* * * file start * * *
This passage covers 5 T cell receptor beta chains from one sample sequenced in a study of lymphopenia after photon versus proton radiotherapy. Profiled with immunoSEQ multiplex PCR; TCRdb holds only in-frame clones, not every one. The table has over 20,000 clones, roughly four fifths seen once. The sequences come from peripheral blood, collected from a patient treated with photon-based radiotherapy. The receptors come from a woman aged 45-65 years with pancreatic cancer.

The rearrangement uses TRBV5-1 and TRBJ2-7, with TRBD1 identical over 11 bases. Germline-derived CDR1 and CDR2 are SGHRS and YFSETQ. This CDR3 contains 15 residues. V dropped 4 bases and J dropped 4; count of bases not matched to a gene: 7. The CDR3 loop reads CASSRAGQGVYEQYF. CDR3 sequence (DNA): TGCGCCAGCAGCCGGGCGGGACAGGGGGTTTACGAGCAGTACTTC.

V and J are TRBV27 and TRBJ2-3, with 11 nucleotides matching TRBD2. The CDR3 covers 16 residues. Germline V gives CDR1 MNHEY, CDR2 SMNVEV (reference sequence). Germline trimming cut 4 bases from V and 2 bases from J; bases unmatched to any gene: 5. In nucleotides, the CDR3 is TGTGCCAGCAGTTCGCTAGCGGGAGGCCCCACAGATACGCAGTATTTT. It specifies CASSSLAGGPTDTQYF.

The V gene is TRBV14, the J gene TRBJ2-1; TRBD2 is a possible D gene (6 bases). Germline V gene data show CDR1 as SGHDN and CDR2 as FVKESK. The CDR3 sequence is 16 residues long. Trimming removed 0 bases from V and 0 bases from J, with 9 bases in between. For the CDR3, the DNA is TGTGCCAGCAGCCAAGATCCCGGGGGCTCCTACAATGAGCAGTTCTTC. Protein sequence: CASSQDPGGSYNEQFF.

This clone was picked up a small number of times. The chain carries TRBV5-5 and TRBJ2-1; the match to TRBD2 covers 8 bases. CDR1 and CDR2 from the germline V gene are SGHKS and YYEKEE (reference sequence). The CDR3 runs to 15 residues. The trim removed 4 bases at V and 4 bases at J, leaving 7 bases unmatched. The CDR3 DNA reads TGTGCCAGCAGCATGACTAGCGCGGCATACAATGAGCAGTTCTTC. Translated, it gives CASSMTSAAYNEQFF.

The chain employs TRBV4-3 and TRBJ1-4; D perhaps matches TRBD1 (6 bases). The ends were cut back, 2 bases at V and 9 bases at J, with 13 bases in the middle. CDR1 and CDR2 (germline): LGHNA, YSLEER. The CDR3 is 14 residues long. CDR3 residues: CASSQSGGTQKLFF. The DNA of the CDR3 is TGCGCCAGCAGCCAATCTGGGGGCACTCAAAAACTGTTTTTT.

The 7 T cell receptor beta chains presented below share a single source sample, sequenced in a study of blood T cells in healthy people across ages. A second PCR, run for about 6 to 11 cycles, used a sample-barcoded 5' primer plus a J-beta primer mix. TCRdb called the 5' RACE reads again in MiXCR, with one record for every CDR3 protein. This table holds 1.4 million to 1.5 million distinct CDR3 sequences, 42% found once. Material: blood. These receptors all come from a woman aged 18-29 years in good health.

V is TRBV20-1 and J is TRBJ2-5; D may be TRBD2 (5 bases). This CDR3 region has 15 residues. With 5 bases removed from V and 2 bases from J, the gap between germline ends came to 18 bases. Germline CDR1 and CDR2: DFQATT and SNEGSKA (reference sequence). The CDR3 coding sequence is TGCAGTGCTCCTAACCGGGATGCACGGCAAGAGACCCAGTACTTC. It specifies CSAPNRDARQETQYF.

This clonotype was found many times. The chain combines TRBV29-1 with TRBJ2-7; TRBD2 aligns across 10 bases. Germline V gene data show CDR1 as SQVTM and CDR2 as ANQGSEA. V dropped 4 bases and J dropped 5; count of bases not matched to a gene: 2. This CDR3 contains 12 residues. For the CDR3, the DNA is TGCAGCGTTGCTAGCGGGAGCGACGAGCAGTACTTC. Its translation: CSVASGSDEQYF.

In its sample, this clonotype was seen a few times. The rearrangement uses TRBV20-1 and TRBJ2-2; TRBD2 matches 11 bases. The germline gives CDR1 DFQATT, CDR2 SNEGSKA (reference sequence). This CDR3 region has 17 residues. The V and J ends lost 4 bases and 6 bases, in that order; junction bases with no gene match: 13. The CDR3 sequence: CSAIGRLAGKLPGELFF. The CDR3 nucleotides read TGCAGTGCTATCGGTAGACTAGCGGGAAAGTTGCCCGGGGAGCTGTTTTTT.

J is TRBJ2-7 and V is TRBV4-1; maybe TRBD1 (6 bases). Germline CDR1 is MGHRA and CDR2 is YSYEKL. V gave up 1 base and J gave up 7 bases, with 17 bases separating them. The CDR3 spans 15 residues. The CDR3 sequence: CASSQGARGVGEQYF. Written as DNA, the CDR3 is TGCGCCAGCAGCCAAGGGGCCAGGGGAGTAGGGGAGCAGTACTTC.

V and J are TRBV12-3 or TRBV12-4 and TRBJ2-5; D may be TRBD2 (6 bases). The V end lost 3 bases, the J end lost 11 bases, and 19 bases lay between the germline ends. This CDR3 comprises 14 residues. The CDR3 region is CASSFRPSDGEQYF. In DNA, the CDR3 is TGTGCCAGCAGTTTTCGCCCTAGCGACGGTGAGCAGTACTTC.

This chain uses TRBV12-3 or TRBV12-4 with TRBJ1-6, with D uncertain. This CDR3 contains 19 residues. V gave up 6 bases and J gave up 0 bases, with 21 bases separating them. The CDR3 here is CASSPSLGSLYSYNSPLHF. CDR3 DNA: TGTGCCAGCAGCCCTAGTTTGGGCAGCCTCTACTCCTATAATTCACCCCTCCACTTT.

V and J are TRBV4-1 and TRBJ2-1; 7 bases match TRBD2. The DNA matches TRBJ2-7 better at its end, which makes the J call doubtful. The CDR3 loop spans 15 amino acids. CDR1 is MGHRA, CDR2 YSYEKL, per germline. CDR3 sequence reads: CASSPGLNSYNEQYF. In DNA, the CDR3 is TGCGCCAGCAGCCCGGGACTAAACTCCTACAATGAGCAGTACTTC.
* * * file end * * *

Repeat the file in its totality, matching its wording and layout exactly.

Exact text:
This passage covers 5 T cell receptor beta chains from one sample sequenced in a study of lymphopenia after photon versus proton radiotherapy. Profiled with immunoSEQ multiplex PCR; TCRdb holds only in-frame clones, not every one. The table has over 20,000 clones, roughly four fifths seen once. The sequences come from peripheral blood, collected from a patient treated with photon-based radiotherapy. The receptors come from a woman aged 45-65 years with pancreatic cancer.

The rearrangement uses TRBV5-1 and TRBJ2-7, with TRBD1 identical over 11 bases. Germline-derived CDR1 and CDR2 are SGHRS and YFSETQ. This CDR3 contains 15 residues. V dropped 4 bases and J dropped 4; count of bases not matched to a gene: 7. The CDR3 loop reads CASSRAGQGVYEQYF. CDR3 sequence (DNA): TGCGCCAGCAGCCGGGCGGGACAGGGGGTTTACGAGCAGTACTTC.

V and J are TRBV27 and TRBJ2-3, with 11 nucleotides matching TRBD2. The CDR3 covers 16 residues. Germline V gives CDR1 MNHEY, CDR2 SMNVEV (reference sequence). Germline trimming cut 4 bases from V and 2 bases from J; bases unmatched to any gene: 5. In nucleotides, the CDR3 is TGTGCCAGCAGTTCGCTAGCGGGAGGCCCCACAGATACGCAGTATTTT. It specifies CASSSLAGGPTDTQYF.

The V gene is TRBV14, the J gene TRBJ2-1; TRBD2 is a possible D gene (6 bases). Germline V gene data show CDR1 as SGHDN and CDR2 as FVKESK. The CDR3 sequence is 16 residues long. Trimming removed 0 bases from V and 0 bases from J, with 9 bases in between. For the CDR3, the DNA is TGTGCCAGCAGCCAAGATCCCGGGGGCTCCTACAATGAGCAGTTCTTC. Protein sequence: CASSQDPGGSYNEQFF.

This clone was picked up a small number of times. The chain carries TRBV5-5 and TRBJ2-1; the match to TRBD2 covers 8 bases. CDR1 and CDR2 from the germline V gene are SGHKS and YYEKEE (reference sequence). The CDR3 runs to 15 residues. The trim removed 4 bases at V and 4 bases at J, leaving 7 bases unmatched. The CDR3 DNA reads TGTGCCAGCAGCATGACTAGCGCGGCATACAATGAGCAGTTCTTC. Translated, it gives CASSMTSAAYNEQFF.

The chain employs TRBV4-3 and TRBJ1-4; D perhaps matches TRBD1 (6 bases). The ends were cut back, 2 bases at V and 9 bases at J, with 13 bases in the middle. CDR1 and CDR2 (germline): LGHNA, YSLEER. The CDR3 is 14 residues long. CDR3 residues: CASSQSGGTQKLFF. The DNA of the CDR3 is TGCGCCAGCAGCCAATCTGGGGGCACTCAAAAACTGTTTTTT.

The 7 T cell receptor beta chains presented below share a single source sample, sequenced in a study of blood T cells in healthy people across ages. A second PCR, run for about 6 to 11 cycles, used a sample-barcoded 5' primer plus a J-beta primer mix. TCRdb called the 5' RACE reads again in MiXCR, with one record for every CDR3 protein. This table holds 1.4 million to 1.5 million distinct CDR3 sequences, 42% found once. Material: blood. These receptors all come from a woman aged 18-29 years in good health.

V is TRBV20-1 and J is TRBJ2-5; D may be TRBD2 (5 bases). This CDR3 region has 15 residues. With 5 bases removed from V and 2 bases from J, the gap between germline ends came to 18 bases. Germline CDR1 and CDR2: DFQATT and SNEGSKA (reference sequence). The CDR3 coding sequence is TGCAGTGCTCCTAACCGGGATGCACGGCAAGAGACCCAGTACTTC. It specifies CSAPNRDARQETQYF.

This clonotype was found many times. The chain combines TRBV29-1 with TRBJ2-7; TRBD2 aligns across 10 bases. Germline V gene data show CDR1 as SQVTM and CDR2 as ANQGSEA. V dropped 4 bases and J dropped 5; count of bases not matched to a gene: 2. This CDR3 contains 12 residues. For the CDR3, the DNA is TGCAGCGTTGCTAGCGGGAGCGACGAGCAGTACTTC. Its translation: CSVASGSDEQYF.

In its sample, this clonotype was seen a few times. The rearrangement uses TRBV20-1 and TRBJ2-2; TRBD2 matches 11 bases. The germline gives CDR1 DFQATT, CDR2 SNEGSKA (reference sequence). This CDR3 region has 17 residues. The V and J ends lost 4 bases and 6 bases, in that order; junction bases with no gene match: 13. The CDR3 sequence: CSAIGRLAGKLPGELFF. The CDR3 nucleotides read TGCAGTGCTATCGGTAGACTAGCGGGAAAGTTGCCCGGGGAGCTGTTTTTT.

J is TRBJ2-7 and V is TRBV4-1; maybe TRBD1 (6 bases). Germline CDR1 is MGHRA and CDR2 is YSYEKL. V gave up 1 base and J gave up 7 bases, with 17 bases separating them. The CDR3 spans 15 residues. The CDR3 sequence: CASSQGARGVGEQYF. Written as DNA, the CDR3 is TGCGCCAGCAGCCAAGGGGCCAGGGGAGTAGGGGAGCAGTACTTC.

V and J are TRBV12-3 or TRBV12-4 and TRBJ2-5; D may be TRBD2 (6 bases). The V end lost 3 bases, the J end lost 11 bases, and 19 bases lay between the germline ends. This CDR3 comprises 14 residues. The CDR3 region is CASSFRPSDGEQYF. In DNA, the CDR3 is TGTGCCAGCAGTTTTCGCCCTAGCGACGGTGAGCAGTACTTC.

This chain uses TRBV12-3 or TRBV12-4 with TRBJ1-6, with D uncertain. This CDR3 contains 19 residues. V gave up 6 bases and J gave up 0 bases, with 21 bases separating them. The CDR3 here is CASSPSLGSLYSYNSPLHF. CDR3 DNA: TGTGCCAGCAGCCCTAGTTTGGGCAGCCTCTACTCCTATAATTCACCCCTCCACTTT.

V and J are TRBV4-1 and TRBJ2-1; 7 bases match TRBD2. The DNA matches TRBJ2-7 better at its end, which makes the J call doubtful. The CDR3 loop spans 15 amino acids. CDR1 is MGHRA, CDR2 YSYEKL, per germline. CDR3 sequence reads: CASSPGLNSYNEQYF. In DNA, the CDR3 is TGCGCCAGCAGCCCGGGACTAAACTCCTACAATGAGCAGTACTTC.